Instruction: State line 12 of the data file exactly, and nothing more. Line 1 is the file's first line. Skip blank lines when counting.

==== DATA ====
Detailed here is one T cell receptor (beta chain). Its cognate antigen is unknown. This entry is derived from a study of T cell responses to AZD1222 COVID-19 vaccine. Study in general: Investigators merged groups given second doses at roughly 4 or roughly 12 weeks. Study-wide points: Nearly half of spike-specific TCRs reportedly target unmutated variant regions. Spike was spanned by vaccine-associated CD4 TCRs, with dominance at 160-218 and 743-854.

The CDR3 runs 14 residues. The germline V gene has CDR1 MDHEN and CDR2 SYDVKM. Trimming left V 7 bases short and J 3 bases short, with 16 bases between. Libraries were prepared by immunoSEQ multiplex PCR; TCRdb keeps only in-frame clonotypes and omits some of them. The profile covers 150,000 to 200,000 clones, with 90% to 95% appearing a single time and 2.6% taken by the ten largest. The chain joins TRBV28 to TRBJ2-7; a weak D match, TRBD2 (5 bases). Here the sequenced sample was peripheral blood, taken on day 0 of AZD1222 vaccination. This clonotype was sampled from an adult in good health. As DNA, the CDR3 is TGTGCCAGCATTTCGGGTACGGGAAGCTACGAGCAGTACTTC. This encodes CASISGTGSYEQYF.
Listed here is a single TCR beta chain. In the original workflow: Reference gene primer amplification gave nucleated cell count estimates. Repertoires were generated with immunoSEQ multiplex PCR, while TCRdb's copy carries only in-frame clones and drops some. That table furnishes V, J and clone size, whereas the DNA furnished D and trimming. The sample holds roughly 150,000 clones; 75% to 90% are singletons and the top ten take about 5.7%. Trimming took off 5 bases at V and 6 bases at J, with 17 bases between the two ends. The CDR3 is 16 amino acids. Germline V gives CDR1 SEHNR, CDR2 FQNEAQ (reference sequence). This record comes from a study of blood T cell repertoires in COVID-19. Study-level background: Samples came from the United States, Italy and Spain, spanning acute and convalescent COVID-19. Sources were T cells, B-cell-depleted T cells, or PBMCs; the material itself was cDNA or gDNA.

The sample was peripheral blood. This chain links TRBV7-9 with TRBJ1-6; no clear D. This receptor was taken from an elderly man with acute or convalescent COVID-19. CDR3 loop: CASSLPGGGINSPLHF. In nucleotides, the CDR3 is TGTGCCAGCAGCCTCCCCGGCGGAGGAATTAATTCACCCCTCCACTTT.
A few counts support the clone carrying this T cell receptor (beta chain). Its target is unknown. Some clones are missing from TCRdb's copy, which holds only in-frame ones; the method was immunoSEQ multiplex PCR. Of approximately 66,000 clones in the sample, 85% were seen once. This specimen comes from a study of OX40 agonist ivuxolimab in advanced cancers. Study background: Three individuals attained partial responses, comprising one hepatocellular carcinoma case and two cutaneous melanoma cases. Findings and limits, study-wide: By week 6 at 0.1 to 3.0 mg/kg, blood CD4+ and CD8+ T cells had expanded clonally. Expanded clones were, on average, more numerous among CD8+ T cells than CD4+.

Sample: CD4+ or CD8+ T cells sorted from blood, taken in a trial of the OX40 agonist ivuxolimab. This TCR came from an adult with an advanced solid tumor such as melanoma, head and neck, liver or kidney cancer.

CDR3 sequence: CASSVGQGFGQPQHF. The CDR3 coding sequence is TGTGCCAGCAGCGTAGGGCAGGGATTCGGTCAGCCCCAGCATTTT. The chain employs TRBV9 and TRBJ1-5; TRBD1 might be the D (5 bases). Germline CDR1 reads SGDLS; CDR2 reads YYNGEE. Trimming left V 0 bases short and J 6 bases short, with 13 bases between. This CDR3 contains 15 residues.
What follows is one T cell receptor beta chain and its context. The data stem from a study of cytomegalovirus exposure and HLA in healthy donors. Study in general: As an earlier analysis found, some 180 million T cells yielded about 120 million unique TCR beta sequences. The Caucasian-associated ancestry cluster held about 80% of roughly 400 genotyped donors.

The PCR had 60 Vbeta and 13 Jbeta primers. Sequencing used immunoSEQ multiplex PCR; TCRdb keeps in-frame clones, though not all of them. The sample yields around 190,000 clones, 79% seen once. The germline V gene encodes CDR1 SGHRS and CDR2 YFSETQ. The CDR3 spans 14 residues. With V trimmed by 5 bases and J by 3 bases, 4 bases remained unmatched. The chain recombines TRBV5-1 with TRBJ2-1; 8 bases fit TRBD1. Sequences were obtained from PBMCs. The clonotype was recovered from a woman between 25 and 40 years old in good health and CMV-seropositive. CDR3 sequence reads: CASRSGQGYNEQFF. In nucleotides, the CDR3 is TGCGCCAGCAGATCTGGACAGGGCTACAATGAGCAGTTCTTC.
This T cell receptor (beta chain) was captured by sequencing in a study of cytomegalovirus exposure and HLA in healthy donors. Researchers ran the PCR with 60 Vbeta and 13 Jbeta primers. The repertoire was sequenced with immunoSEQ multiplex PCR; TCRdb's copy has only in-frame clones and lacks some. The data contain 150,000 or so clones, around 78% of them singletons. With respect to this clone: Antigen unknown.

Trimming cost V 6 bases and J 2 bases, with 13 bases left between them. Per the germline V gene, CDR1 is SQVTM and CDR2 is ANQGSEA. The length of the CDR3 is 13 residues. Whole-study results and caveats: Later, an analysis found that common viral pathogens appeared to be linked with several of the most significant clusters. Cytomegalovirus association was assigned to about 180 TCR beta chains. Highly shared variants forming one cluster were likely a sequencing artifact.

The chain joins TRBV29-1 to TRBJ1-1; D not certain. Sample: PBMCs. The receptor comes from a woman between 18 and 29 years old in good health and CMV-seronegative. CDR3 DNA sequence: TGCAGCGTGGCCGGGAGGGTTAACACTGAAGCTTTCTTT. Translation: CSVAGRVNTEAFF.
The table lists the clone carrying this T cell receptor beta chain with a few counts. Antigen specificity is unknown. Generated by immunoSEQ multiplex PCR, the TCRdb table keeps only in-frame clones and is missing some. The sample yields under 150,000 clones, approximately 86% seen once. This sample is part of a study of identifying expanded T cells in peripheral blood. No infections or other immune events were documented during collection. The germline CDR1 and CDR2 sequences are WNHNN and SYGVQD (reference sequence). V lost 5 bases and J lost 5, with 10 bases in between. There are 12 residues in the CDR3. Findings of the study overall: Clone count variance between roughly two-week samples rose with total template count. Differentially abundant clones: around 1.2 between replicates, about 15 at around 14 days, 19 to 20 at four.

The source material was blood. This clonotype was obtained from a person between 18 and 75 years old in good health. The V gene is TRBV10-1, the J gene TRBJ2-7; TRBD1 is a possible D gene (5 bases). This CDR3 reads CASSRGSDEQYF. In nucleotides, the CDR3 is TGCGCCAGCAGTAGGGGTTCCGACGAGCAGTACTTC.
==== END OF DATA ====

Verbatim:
The chain joins TRBV29-1 to TRBJ1-1; D not certain. Sample: PBMCs. The receptor comes from a woman between 18 and 29 years old in good health and CMV-seronegative. CDR3 DNA sequence: TGCAGCGTGGCCGGGAGGGTTAACACTGAAGCTTTCTTT. Translation: CSVAGRVNTEAFF.